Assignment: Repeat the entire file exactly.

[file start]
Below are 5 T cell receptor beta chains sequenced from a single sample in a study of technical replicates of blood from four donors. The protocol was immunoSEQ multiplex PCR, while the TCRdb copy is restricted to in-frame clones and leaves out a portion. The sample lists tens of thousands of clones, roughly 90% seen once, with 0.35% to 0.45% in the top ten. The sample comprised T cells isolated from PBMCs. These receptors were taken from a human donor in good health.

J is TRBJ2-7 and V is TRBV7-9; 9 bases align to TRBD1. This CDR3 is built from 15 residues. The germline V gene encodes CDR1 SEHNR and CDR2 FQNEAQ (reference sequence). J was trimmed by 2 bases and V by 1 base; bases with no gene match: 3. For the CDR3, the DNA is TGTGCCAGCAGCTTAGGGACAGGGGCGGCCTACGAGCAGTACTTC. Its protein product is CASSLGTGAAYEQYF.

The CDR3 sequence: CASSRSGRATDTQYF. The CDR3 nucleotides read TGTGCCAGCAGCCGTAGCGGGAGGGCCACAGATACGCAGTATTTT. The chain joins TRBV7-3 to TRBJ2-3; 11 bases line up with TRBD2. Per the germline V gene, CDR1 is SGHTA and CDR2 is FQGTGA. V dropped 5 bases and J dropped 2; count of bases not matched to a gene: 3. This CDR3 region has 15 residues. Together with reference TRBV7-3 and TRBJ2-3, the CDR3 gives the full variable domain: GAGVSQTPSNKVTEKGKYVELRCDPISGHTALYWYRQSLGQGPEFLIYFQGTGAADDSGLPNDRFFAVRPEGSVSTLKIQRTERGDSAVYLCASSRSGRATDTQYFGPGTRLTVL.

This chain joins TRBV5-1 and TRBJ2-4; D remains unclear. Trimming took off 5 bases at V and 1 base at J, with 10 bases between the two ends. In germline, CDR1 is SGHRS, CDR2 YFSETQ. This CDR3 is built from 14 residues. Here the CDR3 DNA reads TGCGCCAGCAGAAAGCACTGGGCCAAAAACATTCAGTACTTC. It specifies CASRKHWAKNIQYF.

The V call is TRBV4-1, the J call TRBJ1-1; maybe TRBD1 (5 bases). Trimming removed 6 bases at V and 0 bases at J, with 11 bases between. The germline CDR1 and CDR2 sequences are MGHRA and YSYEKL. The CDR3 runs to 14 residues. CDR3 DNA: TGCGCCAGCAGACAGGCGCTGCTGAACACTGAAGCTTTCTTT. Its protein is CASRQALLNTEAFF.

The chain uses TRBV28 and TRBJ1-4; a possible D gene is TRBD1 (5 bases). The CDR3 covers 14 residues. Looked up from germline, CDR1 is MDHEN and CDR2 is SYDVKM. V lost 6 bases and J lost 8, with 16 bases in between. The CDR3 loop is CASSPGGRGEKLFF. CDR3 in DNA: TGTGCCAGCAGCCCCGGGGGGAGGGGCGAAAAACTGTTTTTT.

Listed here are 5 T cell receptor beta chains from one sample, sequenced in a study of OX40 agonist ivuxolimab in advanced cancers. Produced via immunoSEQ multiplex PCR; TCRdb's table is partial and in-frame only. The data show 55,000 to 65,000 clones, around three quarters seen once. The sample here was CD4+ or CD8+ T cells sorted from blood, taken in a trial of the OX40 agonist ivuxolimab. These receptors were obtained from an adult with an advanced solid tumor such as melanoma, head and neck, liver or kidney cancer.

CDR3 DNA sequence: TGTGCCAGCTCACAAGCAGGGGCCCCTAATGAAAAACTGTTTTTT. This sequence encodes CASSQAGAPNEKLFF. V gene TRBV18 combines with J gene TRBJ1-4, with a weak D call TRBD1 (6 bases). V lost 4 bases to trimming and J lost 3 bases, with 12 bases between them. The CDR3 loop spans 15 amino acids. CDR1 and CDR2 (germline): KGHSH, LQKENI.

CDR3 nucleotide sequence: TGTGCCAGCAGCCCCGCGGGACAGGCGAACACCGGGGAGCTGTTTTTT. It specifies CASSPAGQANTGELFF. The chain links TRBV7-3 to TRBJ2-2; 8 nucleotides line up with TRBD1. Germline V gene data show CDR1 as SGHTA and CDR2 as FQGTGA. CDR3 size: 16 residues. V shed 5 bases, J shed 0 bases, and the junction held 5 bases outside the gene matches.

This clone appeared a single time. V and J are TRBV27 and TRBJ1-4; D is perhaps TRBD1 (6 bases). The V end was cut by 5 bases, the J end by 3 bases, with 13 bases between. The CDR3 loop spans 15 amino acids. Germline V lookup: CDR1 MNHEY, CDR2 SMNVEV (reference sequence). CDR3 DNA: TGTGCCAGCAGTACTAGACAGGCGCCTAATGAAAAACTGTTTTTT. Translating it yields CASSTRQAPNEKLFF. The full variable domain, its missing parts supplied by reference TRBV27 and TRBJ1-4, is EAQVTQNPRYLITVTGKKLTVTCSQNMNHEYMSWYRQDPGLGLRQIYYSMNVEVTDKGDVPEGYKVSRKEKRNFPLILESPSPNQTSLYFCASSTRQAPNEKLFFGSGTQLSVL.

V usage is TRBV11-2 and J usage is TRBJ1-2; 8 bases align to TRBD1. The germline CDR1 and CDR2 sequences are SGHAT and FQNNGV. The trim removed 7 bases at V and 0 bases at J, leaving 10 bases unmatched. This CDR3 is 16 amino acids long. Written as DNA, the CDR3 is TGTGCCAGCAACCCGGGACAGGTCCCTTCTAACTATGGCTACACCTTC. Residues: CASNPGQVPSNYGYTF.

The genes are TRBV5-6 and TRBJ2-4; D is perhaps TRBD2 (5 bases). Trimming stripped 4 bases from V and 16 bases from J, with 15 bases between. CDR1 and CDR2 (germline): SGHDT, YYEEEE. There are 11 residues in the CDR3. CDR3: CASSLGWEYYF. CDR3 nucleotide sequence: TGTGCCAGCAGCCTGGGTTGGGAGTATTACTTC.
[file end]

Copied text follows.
Below are 5 T cell receptor beta chains sequenced from a single sample in a study of technical replicates of blood from four donors. The protocol was immunoSEQ multiplex PCR, while the TCRdb copy is restricted to in-frame clones and leaves out a portion. The sample lists tens of thousands of clones, roughly 90% seen once, with 0.35% to 0.45% in the top ten. The sample comprised T cells isolated from PBMCs. These receptors were taken from a human donor in good health.

J is TRBJ2-7 and V is TRBV7-9; 9 bases align to TRBD1. This CDR3 is built from 15 residues. The germline V gene encodes CDR1 SEHNR and CDR2 FQNEAQ (reference sequence). J was trimmed by 2 bases and V by 1 base; bases with no gene match: 3. For the CDR3, the DNA is TGTGCCAGCAGCTTAGGGACAGGGGCGGCCTACGAGCAGTACTTC. Its protein product is CASSLGTGAAYEQYF.

The CDR3 sequence: CASSRSGRATDTQYF. The CDR3 nucleotides read TGTGCCAGCAGCCGTAGCGGGAGGGCCACAGATACGCAGTATTTT. The chain joins TRBV7-3 to TRBJ2-3; 11 bases line up with TRBD2. Per the germline V gene, CDR1 is SGHTA and CDR2 is FQGTGA. V dropped 5 bases and J dropped 2; count of bases not matched to a gene: 3. This CDR3 region has 15 residues. Together with reference TRBV7-3 and TRBJ2-3, the CDR3 gives the full variable domain: GAGVSQTPSNKVTEKGKYVELRCDPISGHTALYWYRQSLGQGPEFLIYFQGTGAADDSGLPNDRFFAVRPEGSVSTLKIQRTERGDSAVYLCASSRSGRATDTQYFGPGTRLTVL.

This chain joins TRBV5-1 and TRBJ2-4; D remains unclear. Trimming took off 5 bases at V and 1 base at J, with 10 bases between the two ends. In germline, CDR1 is SGHRS, CDR2 YFSETQ. This CDR3 is built from 14 residues. Here the CDR3 DNA reads TGCGCCAGCAGAAAGCACTGGGCCAAAAACATTCAGTACTTC. It specifies CASRKHWAKNIQYF.

The V call is TRBV4-1, the J call TRBJ1-1; maybe TRBD1 (5 bases). Trimming removed 6 bases at V and 0 bases at J, with 11 bases between. The germline CDR1 and CDR2 sequences are MGHRA and YSYEKL. The CDR3 runs to 14 residues. CDR3 DNA: TGCGCCAGCAGACAGGCGCTGCTGAACACTGAAGCTTTCTTT. Its protein is CASRQALLNTEAFF.

The chain uses TRBV28 and TRBJ1-4; a possible D gene is TRBD1 (5 bases). The CDR3 covers 14 residues. Looked up from germline, CDR1 is MDHEN and CDR2 is SYDVKM. V lost 6 bases and J lost 8, with 16 bases in between. The CDR3 loop is CASSPGGRGEKLFF. CDR3 in DNA: TGTGCCAGCAGCCCCGGGGGGAGGGGCGAAAAACTGTTTTTT.

Listed here are 5 T cell receptor beta chains from one sample, sequenced in a study of OX40 agonist ivuxolimab in advanced cancers. Produced via immunoSEQ multiplex PCR; TCRdb's table is partial and in-frame only. The data show 55,000 to 65,000 clones, around three quarters seen once. The sample here was CD4+ or CD8+ T cells sorted from blood, taken in a trial of the OX40 agonist ivuxolimab. These receptors were obtained from an adult with an advanced solid tumor such as melanoma, head and neck, liver or kidney cancer.

CDR3 DNA sequence: TGTGCCAGCTCACAAGCAGGGGCCCCTAATGAAAAACTGTTTTTT. This sequence encodes CASSQAGAPNEKLFF. V gene TRBV18 combines with J gene TRBJ1-4, with a weak D call TRBD1 (6 bases). V lost 4 bases to trimming and J lost 3 bases, with 12 bases between them. The CDR3 loop spans 15 amino acids. CDR1 and CDR2 (germline): KGHSH, LQKENI.

CDR3 nucleotide sequence: TGTGCCAGCAGCCCCGCGGGACAGGCGAACACCGGGGAGCTGTTTTTT. It specifies CASSPAGQANTGELFF. The chain links TRBV7-3 to TRBJ2-2; 8 nucleotides line up with TRBD1. Germline V gene data show CDR1 as SGHTA and CDR2 as FQGTGA. CDR3 size: 16 residues. V shed 5 bases, J shed 0 bases, and the junction held 5 bases outside the gene matches.

This clone appeared a single time. V and J are TRBV27 and TRBJ1-4; D is perhaps TRBD1 (6 bases). The V end was cut by 5 bases, the J end by 3 bases, with 13 bases between. The CDR3 loop spans 15 amino acids. Germline V lookup: CDR1 MNHEY, CDR2 SMNVEV (reference sequence). CDR3 DNA: TGTGCCAGCAGTACTAGACAGGCGCCTAATGAAAAACTGTTTTTT. Translating it yields CASSTRQAPNEKLFF. The full variable domain, its missing parts supplied by reference TRBV27 and TRBJ1-4, is EAQVTQNPRYLITVTGKKLTVTCSQNMNHEYMSWYRQDPGLGLRQIYYSMNVEVTDKGDVPEGYKVSRKEKRNFPLILESPSPNQTSLYFCASSTRQAPNEKLFFGSGTQLSVL.

V usage is TRBV11-2 and J usage is TRBJ1-2; 8 bases align to TRBD1. The germline CDR1 and CDR2 sequences are SGHAT and FQNNGV. The trim removed 7 bases at V and 0 bases at J, leaving 10 bases unmatched. This CDR3 is 16 amino acids long. Written as DNA, the CDR3 is TGTGCCAGCAACCCGGGACAGGTCCCTTCTAACTATGGCTACACCTTC. Residues: CASNPGQVPSNYGYTF.

The genes are TRBV5-6 and TRBJ2-4; D is perhaps TRBD2 (5 bases). Trimming stripped 4 bases from V and 16 bases from J, with 15 bases between. CDR1 and CDR2 (germline): SGHDT, YYEEEE. There are 11 residues in the CDR3. CDR3: CASSLGWEYYF. CDR3 nucleotide sequence: TGTGCCAGCAGCCTGGGTTGGGAGTATTACTTC.